India's decision to ratify Paris Climate Change agreement on October 2 has been welcomed by international community, including the United States and United Nations.
UN chief Ban Ki-moon on Monday lauded India for its “swift action” over the decision to ratify the Paris pact on climate change, saying he is looking forward to receiving New Delhi’s instrument of accession.
“The Secretary-General has made clear his hopes for the ratification of the Paris Agreement by a large number of states as early as possible, so he would be pleased by swift action by India. He looks forward to receiving India’s instrument of accession,” UN Secretary-General Ban Ki-moon’s deputy spokesman Farhan Haq told PTI.
The US has also welcomed India’s surprise decision to ratify the key climate change agreement.
“We welcome the news India will join the #ParisAgreement October 2,” US Ambassador to India Richard Verma said.
“Congrats Prime Minister @narendramodi for your leadership to #ActOnClimate,” Verma tweeted.
Earlier, in a surprise move, Prime Minister Narendra Modi announced that India will ratify the Paris Climate Change agreement on October 2, the birth anniversary of Mahatma Gandhi.
“There is one work left in the CoP21 (Conference of Parties). Ratification is yet to be done and India too is yet to do it. Today on the birth anniversary of Deen Dayal Upadhyay, I announce that India will ratify the decisions on October 2, the birth anniversary of Mahatma Gandhi,” he said while addressing BJP’s National Council meet in Kozhikode, Kerala.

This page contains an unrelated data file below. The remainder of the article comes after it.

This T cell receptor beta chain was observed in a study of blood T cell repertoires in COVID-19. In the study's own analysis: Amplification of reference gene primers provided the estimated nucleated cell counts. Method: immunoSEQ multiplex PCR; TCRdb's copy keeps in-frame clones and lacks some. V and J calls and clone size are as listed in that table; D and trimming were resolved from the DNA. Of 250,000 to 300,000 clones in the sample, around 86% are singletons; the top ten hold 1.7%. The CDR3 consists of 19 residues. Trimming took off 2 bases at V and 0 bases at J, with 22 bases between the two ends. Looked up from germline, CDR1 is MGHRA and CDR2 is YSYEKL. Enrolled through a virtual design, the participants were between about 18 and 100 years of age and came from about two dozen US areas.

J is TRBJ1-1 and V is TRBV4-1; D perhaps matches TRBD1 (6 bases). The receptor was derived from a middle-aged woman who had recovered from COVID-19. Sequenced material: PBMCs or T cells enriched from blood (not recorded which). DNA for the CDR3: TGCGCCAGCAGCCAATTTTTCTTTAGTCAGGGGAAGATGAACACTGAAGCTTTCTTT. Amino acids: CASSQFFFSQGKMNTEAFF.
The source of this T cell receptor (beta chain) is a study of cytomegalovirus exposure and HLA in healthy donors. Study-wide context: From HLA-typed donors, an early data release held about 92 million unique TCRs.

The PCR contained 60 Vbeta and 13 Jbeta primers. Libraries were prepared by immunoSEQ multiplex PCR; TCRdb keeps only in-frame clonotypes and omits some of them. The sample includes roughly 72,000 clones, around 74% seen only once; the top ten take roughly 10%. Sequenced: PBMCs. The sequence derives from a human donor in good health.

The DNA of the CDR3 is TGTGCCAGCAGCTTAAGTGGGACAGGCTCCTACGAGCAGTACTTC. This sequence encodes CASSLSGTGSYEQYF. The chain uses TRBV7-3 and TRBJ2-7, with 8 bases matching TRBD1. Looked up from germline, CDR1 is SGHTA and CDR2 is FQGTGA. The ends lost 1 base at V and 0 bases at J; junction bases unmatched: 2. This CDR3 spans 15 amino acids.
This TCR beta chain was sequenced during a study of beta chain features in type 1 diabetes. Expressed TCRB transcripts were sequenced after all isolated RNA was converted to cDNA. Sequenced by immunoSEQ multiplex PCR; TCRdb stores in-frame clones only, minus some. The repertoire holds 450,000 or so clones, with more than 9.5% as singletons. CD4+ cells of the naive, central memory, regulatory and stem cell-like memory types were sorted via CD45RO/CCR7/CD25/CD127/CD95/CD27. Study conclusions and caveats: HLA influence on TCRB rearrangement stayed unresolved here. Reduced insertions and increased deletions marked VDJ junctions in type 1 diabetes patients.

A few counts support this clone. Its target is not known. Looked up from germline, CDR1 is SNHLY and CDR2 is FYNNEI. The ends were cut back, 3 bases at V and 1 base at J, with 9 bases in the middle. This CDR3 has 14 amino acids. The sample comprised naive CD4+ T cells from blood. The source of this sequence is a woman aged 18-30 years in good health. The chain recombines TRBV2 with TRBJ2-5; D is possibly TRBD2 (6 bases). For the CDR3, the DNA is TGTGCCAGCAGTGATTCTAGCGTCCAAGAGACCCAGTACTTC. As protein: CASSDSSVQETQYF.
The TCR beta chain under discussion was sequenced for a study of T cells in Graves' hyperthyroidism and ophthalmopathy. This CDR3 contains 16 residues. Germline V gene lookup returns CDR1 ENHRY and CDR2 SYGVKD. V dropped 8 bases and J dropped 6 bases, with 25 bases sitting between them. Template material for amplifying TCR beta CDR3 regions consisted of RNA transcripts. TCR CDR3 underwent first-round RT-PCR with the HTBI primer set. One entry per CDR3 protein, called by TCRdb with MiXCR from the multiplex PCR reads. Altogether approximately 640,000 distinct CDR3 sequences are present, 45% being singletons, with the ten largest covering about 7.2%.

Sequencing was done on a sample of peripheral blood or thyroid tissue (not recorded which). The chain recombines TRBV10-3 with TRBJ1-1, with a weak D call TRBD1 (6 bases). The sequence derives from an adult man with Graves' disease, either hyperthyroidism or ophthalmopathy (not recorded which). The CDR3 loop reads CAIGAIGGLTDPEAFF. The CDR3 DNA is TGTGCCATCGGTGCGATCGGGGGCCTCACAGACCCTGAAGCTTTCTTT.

Modi said he had chosen the date, which is next Sunday, as Mahatma Gandhi’s life was an example of minimum carbon footprint.
During the Paris climate meet in December last, more than 190 nations had agreed on setting ambitious goals for capping global warming and funnelling trillions of dollars to poor countries facing climate catastrophe.
The pact will come into force after it is ratified by at least 55 countries that account for 55 per cent of global greenhouse gas emissions.
Talking about the need to ratify the COP21 decision, Modi said there is a looming threat due to global warming to many coastal countries and cities. Even Kerala, where the conclave was being held, is also a coastal area.
While Western countries, including the US, had been supporting an early ratification of the pact, India had been seeking more time to complete its national processes as it fears that any hasty decision may impact its developmental projects.
The issue of India ratifying the Paris deal had come up for discussion between Prime Minister Modi and US President Barack Obama on the sidelines of the ASEAN Summit in Vientiane, Laos earlier this month.
Climate change is a vital aspect and one of the centerpieces of Obama’s legacy and the US president has been quite vocal about the affects that climate change may unleash.
He has often said Climate change is the greatest long-term threat facing the world, manifesting itself as droughts, storms and flooding.